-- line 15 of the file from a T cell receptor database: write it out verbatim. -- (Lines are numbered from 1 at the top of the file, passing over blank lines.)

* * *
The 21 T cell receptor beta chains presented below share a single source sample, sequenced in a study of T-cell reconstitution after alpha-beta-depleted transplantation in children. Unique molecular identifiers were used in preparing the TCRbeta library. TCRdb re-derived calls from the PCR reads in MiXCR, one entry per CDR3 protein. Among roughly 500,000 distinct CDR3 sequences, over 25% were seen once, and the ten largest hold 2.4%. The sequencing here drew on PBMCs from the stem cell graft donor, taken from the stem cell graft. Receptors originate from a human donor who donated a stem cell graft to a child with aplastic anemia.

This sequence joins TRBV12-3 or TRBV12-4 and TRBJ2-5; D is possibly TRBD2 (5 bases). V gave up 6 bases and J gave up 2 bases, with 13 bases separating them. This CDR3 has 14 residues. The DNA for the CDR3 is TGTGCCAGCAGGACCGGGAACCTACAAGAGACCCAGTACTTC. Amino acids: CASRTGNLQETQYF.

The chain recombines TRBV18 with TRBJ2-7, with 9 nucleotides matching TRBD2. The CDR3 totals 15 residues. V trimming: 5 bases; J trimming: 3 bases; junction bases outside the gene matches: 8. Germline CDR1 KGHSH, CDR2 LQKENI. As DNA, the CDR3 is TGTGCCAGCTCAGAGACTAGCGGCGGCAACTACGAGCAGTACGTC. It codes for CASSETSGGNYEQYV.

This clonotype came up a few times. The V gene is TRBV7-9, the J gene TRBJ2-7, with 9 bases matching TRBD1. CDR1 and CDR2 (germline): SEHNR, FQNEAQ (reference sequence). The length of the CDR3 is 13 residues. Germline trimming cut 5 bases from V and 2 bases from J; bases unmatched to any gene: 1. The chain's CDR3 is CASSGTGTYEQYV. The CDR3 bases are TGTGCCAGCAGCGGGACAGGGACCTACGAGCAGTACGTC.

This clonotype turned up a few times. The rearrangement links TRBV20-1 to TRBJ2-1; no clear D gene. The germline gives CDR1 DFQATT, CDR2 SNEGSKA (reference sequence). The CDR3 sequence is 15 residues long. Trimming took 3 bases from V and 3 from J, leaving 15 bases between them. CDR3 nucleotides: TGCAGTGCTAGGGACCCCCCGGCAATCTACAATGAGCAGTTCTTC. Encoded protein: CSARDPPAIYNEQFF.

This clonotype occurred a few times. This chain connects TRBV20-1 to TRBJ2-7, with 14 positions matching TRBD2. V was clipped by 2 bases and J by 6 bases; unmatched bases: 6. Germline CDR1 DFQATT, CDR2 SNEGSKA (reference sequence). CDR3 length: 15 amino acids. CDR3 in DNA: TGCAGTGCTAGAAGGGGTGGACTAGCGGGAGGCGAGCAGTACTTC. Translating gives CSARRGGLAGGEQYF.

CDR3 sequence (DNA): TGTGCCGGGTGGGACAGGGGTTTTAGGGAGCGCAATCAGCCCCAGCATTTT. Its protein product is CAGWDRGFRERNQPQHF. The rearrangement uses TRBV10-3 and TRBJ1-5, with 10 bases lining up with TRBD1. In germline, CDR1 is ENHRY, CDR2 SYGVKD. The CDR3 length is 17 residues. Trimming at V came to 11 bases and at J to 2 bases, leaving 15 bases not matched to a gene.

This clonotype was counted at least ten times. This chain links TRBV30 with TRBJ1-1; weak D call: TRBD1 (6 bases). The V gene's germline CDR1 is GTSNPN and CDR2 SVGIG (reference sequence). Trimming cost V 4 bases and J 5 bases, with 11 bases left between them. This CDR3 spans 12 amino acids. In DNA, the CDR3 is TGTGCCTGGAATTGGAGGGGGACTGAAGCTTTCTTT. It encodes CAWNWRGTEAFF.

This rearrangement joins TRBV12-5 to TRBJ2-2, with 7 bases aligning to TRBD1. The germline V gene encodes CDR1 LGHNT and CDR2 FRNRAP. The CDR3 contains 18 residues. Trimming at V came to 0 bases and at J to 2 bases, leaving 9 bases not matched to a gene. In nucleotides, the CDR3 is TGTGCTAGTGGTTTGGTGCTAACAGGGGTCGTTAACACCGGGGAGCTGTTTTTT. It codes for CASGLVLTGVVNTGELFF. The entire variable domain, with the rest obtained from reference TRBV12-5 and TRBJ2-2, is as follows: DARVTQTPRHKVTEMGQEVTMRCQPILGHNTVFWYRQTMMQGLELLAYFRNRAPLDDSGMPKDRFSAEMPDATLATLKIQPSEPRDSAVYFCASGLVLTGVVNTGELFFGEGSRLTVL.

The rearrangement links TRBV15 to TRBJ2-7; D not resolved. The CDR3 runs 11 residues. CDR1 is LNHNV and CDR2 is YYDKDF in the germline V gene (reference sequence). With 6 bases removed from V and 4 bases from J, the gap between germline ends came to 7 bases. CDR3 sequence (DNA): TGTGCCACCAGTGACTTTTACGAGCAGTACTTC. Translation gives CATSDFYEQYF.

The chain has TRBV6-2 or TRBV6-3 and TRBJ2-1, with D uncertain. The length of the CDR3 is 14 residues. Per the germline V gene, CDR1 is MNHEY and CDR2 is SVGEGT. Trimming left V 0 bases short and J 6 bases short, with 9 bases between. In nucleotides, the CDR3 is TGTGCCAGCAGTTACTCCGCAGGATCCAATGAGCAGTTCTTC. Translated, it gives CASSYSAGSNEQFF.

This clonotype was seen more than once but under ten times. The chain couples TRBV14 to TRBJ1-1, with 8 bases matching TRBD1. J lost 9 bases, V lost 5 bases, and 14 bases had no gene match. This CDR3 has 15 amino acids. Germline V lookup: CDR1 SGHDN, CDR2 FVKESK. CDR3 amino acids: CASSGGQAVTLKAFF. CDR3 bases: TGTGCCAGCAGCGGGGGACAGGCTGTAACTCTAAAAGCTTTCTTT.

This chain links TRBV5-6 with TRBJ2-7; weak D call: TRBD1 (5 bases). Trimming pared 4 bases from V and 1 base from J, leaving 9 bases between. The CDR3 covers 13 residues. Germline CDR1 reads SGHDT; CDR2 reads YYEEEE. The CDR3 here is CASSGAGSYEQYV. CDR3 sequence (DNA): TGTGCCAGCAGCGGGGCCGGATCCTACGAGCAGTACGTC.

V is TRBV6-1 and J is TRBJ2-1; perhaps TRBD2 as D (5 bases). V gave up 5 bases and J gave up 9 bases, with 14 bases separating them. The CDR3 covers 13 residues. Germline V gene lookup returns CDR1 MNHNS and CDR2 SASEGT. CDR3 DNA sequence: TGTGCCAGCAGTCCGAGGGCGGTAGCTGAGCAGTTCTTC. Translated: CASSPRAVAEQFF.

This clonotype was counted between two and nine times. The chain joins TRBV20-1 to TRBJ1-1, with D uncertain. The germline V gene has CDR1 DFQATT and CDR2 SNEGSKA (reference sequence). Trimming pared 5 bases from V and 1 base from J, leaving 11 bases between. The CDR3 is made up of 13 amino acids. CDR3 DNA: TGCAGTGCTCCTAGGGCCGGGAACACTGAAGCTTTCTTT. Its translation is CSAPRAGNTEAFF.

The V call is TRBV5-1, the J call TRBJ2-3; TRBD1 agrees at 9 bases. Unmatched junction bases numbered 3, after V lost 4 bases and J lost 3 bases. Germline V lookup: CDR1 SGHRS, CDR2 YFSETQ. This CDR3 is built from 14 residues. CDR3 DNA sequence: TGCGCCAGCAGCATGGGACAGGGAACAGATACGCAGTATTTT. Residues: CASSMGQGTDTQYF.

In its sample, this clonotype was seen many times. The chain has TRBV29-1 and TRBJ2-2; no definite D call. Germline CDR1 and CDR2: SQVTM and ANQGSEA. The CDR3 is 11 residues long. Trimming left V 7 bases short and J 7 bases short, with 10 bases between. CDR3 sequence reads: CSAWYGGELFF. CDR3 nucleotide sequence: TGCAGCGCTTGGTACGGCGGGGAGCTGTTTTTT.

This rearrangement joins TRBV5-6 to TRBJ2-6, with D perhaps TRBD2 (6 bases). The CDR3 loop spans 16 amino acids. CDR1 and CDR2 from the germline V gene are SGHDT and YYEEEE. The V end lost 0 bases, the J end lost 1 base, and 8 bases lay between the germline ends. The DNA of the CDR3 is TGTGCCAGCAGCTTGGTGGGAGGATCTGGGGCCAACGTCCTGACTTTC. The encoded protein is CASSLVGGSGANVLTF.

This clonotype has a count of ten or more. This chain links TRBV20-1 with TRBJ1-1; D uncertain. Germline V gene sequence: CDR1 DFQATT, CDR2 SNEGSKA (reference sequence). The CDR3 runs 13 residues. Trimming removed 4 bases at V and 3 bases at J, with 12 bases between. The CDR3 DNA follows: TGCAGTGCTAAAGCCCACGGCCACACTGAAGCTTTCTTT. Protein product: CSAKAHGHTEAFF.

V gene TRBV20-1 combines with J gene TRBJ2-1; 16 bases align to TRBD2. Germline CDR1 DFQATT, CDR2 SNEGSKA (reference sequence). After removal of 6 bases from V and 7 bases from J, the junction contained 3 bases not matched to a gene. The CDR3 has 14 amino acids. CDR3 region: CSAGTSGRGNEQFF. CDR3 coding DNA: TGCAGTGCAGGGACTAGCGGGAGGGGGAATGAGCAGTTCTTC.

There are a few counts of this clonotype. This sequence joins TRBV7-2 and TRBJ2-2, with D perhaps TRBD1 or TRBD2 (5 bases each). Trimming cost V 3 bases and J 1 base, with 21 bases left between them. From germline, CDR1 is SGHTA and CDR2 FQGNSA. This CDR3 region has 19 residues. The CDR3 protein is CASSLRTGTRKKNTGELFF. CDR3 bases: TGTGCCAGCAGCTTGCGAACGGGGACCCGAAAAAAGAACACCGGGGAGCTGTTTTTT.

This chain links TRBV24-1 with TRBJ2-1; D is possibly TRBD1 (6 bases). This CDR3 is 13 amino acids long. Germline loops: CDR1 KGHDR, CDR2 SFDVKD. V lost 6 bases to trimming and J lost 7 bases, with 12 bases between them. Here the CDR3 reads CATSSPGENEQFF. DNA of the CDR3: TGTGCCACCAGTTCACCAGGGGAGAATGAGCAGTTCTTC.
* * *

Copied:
This clonotype was counted between two and nine times. The chain joins TRBV20-1 to TRBJ1-1, with D uncertain. The germline V gene has CDR1 DFQATT and CDR2 SNEGSKA (reference sequence). Trimming pared 5 bases from V and 1 base from J, leaving 11 bases between. The CDR3 is made up of 13 amino acids. CDR3 DNA: TGCAGTGCTCCTAGGGCCGGGAACACTGAAGCTTTCTTT. Its translation is CSAPRAGNTEAFF.